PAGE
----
Just over the road from the Habana Libre hotel is a square of parkland with something mysterious at its heart.
Painted bright blue, it’s concrete form is shrouded in lush greenery so that you rarely catch sight of more than a hint at its shape. It has mysterious presence akin to the crash site of a spacecraft in some alien jungle, or the themed swimming pools of a 1970’s leisure centre.
The structure, built in the mid 60’s, is the main branch of Cuba’s national ice cream manufacturer Coppelia, a hugely popular institution whose customers queue for up to an hour to make their purchases and where security guards patrol the perimeter to prevent breaches. Apparently there is an entrance specifically for tourists, though my personal sense of justice wouldn’t allow me to take this iniquitous option so I left Havana without a taste.
Perhaps I might have been more determined if the menu board displayed at the head of the queue had displayed more than just a single word. Vanilla.
Until the end of the 19th Century, it was common for street ice-cream vendors to see their wares in a small glass which became known in both the UK and the US as a “penny lick”, so called because of the price paid for such a serving and the manner in which it was consumed. The glass was thick and so it magnified the contents of the small space which was filled with ice-cream.
That much is not in doubt, but after that point the history of ice-cream eating is open to a lot more dispute. Whether due to the cost of replacing lost or broken glassware, or in response to concerns about hygiene (the glasses weren’t washed before re-use) at some point they were replaced by paper, pastry or waffle cones as a result of an invention in France, Manchester or New Jersey, depending who you believe.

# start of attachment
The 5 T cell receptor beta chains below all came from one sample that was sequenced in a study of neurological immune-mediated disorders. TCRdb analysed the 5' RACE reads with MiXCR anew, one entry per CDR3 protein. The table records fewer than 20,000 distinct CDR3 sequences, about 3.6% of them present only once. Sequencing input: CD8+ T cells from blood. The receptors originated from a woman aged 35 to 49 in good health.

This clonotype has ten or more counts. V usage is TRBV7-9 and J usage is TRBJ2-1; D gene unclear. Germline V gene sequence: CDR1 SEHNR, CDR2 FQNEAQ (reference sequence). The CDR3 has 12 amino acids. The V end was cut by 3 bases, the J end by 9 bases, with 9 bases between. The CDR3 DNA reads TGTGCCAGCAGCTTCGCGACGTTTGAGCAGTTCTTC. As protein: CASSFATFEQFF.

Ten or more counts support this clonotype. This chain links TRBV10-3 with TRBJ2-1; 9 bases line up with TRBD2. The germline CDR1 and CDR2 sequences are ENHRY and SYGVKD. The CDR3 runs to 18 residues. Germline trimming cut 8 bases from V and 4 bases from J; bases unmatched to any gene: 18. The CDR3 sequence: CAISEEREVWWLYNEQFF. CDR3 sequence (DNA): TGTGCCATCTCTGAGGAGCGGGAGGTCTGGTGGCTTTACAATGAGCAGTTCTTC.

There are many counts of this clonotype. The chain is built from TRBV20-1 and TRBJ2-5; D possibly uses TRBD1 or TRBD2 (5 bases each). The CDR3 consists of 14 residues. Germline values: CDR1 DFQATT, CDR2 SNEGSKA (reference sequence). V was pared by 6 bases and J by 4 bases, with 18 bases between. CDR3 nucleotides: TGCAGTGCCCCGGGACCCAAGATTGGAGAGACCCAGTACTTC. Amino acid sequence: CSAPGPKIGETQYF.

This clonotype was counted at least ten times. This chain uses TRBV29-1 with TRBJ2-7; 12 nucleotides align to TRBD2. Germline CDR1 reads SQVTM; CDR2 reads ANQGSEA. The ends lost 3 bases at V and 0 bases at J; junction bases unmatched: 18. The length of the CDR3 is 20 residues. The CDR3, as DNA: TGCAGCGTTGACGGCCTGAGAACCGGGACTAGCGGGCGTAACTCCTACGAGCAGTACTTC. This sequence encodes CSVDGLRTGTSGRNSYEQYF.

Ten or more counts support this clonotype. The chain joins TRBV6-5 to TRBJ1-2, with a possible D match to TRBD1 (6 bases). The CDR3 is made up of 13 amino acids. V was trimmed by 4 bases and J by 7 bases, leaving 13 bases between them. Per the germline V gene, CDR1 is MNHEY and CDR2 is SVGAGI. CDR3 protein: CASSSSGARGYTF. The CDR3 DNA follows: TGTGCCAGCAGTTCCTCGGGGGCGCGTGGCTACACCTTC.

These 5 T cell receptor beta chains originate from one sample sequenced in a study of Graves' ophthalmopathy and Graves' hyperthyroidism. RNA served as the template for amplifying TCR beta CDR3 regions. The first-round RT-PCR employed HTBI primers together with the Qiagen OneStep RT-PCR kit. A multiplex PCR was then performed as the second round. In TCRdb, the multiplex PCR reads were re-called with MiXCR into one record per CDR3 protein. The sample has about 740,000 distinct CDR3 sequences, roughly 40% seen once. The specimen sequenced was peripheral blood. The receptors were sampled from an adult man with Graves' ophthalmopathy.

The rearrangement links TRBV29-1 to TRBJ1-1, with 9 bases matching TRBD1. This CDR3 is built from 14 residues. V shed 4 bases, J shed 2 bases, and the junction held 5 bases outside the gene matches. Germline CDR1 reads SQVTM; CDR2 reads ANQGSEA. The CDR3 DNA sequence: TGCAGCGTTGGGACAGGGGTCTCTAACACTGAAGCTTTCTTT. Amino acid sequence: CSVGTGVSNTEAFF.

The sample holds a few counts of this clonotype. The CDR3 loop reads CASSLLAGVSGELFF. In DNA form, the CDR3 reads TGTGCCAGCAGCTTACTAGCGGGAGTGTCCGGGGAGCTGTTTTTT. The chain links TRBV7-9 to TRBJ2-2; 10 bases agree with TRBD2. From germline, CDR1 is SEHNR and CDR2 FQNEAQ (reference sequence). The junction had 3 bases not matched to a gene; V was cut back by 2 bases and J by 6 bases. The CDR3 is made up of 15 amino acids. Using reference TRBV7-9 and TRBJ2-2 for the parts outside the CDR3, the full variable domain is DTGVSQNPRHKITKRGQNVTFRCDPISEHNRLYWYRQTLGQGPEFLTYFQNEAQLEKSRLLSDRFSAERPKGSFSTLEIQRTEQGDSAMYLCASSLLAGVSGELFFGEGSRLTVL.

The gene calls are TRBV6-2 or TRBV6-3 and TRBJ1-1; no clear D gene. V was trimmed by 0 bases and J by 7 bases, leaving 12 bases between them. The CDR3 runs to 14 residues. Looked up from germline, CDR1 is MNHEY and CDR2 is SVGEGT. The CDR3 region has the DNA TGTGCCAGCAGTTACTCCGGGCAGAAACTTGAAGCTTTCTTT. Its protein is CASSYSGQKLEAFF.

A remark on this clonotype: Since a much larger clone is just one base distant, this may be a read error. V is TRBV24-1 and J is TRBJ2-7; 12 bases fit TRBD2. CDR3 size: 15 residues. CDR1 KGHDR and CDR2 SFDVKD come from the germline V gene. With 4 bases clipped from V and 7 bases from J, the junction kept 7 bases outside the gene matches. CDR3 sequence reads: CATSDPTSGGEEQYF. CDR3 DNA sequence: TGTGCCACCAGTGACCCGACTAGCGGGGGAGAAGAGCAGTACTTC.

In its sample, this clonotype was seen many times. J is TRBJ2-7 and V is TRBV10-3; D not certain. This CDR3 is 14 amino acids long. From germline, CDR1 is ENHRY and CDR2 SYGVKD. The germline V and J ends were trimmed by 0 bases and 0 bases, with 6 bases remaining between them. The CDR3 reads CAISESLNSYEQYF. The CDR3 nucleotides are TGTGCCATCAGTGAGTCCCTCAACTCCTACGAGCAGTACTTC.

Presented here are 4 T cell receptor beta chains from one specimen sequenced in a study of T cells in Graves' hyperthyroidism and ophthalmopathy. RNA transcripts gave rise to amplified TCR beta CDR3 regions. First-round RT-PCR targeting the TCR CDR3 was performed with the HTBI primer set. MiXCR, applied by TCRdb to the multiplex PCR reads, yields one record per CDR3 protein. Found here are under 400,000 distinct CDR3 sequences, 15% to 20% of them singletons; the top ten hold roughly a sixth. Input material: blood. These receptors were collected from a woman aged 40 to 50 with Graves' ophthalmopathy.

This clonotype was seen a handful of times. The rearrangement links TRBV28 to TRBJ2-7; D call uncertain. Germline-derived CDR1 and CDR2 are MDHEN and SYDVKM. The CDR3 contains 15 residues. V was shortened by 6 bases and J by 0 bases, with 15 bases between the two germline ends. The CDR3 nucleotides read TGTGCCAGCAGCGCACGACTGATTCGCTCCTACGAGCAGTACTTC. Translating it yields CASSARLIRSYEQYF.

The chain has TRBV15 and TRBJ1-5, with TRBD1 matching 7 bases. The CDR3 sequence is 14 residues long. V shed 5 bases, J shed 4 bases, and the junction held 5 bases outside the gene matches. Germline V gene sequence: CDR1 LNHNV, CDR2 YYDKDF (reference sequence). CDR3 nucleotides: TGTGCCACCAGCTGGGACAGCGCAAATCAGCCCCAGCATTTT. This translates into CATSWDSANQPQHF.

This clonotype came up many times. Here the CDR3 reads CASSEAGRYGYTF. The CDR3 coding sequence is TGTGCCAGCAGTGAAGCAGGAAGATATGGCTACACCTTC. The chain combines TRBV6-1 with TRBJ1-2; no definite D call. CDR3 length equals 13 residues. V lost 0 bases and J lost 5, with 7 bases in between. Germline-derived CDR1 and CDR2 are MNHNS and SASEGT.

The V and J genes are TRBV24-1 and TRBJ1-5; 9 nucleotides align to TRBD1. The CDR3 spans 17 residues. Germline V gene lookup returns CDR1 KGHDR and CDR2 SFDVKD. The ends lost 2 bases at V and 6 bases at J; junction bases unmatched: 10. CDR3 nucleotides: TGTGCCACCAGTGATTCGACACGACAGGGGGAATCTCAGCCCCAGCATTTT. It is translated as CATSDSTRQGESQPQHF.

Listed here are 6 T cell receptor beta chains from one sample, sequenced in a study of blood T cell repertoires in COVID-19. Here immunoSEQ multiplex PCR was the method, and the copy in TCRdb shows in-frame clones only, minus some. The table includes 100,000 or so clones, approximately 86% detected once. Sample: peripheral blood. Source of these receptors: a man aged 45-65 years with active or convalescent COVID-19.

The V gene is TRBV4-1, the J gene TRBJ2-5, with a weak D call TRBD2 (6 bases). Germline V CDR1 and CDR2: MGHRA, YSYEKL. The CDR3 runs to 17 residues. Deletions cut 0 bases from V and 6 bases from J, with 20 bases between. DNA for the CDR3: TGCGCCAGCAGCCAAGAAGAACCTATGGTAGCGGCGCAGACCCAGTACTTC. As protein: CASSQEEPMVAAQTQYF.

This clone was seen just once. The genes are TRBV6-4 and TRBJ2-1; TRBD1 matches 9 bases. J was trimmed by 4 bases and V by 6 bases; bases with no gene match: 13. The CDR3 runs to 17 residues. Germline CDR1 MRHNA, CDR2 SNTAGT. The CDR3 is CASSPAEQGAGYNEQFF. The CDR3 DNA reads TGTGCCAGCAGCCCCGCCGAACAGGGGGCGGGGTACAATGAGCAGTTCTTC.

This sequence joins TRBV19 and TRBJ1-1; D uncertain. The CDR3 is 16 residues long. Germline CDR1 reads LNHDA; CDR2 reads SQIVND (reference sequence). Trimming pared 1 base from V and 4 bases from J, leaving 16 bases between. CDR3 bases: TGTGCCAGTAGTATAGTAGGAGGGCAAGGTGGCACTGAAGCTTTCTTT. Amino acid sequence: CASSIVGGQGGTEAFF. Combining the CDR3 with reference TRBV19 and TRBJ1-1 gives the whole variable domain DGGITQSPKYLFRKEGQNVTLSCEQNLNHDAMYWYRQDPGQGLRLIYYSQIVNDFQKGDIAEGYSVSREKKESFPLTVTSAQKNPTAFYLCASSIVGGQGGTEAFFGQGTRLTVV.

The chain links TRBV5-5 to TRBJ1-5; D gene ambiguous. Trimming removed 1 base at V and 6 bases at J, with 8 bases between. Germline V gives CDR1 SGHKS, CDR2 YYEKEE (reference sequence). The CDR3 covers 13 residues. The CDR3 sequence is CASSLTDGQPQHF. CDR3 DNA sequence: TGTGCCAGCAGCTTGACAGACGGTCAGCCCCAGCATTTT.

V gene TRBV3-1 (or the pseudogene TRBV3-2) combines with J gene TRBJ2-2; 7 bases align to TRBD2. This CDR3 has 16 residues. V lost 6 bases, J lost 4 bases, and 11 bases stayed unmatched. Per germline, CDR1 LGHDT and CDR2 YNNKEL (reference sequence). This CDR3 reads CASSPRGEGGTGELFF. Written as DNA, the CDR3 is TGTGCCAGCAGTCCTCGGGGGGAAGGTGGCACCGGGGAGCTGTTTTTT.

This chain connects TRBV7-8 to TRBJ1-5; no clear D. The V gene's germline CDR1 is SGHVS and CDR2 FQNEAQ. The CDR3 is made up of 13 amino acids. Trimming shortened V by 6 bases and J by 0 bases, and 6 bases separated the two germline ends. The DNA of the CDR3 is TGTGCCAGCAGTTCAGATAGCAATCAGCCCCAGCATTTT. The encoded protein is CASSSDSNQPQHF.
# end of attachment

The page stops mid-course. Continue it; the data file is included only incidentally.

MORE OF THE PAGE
Whatever the truth, the cone is part of the experience of take-away ice-cream, though in the UK these have traditionally been wafer cones rather than the altogether more satisfying waffle, though thankfully that is changing.
Now what shall we fill these with…?
Probably the best gelato in the world… wasn’t to be found in Venice. (Sergio Dondoli’s creations in San Gimignano are the pinnacle of gelateria artistry; his passion for his product is there for all to taste.) There is plenty of gelato about in the City of Canals; every bar and café has a display in their window it seems, but when you don’t specialise in that product you buy it in, and that extra step in the process which separates producer and consumer leads to less care and devotion to quality.